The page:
Obviously, the Earth’s Moon is pretty great, as moons go. For the broad sweep of human history, this beacon of our night sky has inspired lovers and songwriters and literature, encouraged early humans to develop calendars and create the science of astronomy, influenced the tides of our oceans, and provided a bright light to help illuminate the dark night and early morning hours. For a dead, lifeless celestial body that is pockmarked with craters, that’s a pretty impressive list of achievements.
To the folks at Popular Mechanics, though, our Moon isn’t at the top of the lunar heap. When they decided to sit down and rank the more than 150 moons in the solar system — including ones you’ve probably never heard of, like Epithemius and Janus, which share the same orbit around Saturn, Dactyl, a moon that actually orbits an asteroid rather than a planet, and Mimas, which looks uncomfortably like the Death Star from Star Wars — our Moon didn’t fare very well. In fact, the Moon barely cracks the top ten, coming in at number 8. The Popular Mechanics crew concludes that it’s just not as interesting from a scientific standpoint, or as charismatic, as other moons. In fact, you get the sense from the comments reported in the article that the number 8 slot is actually kind of a pity ranking, given just because the Moon is our moon and we give it a capital M. The Old Man in the Moon has got to be disappointed.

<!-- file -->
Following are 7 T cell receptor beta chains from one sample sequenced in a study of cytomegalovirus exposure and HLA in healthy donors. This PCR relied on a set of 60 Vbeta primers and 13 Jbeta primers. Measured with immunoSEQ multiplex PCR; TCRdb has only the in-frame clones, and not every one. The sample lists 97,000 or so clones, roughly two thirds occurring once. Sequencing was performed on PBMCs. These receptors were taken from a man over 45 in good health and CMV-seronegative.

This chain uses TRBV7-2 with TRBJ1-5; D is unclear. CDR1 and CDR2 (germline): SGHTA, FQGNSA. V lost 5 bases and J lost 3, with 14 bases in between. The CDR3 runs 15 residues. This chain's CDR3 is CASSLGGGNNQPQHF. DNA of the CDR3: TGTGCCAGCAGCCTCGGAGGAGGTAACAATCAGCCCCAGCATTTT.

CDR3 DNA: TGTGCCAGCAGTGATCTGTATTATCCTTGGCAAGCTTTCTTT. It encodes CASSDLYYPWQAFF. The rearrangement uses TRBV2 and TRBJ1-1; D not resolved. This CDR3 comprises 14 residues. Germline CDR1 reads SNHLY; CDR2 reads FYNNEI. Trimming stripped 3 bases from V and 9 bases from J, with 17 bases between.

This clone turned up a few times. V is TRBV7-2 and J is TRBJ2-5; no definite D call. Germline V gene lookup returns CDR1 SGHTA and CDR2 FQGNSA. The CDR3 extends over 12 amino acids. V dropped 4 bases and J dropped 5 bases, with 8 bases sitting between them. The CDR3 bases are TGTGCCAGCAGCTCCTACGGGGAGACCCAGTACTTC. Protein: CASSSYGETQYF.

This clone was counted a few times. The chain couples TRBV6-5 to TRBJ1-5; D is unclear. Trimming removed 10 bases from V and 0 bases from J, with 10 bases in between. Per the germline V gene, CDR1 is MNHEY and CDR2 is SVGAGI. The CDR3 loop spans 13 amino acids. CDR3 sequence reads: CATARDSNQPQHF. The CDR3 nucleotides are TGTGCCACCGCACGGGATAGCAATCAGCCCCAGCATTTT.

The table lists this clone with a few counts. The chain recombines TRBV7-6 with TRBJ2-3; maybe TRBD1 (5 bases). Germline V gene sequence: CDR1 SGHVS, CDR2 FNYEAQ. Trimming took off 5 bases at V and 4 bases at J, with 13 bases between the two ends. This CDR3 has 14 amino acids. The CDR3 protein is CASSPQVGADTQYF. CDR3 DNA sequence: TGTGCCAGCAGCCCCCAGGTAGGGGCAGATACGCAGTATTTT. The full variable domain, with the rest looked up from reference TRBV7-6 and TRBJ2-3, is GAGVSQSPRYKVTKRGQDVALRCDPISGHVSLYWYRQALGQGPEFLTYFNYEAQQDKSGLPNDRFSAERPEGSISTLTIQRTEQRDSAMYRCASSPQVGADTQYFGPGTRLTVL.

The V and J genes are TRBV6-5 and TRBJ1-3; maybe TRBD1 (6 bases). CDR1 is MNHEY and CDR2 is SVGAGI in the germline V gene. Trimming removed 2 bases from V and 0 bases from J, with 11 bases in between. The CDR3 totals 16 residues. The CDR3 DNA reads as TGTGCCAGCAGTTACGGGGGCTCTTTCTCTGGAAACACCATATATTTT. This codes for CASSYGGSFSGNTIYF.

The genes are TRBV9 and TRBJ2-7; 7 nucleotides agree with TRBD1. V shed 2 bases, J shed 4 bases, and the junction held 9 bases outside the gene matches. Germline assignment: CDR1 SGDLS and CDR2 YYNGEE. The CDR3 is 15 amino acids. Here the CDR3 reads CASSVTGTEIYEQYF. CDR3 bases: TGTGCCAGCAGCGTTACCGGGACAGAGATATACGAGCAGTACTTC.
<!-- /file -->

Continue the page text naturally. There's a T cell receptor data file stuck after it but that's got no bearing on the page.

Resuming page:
The Moon came in behind Iapetus, Ganymede, Europa, Triton, Enceladus, Io, and the top-rated moon, Titan, which also orbits Saturn. These bodies all have features the Moon lacks, like liquid oceans, actual atmospheres made up of exotic combinations of chemicals, volcanic activity, bright colors, or the possibility of alien life.
OK, I get it: but has anyone ever actually written a song about Enceladus, or Titan?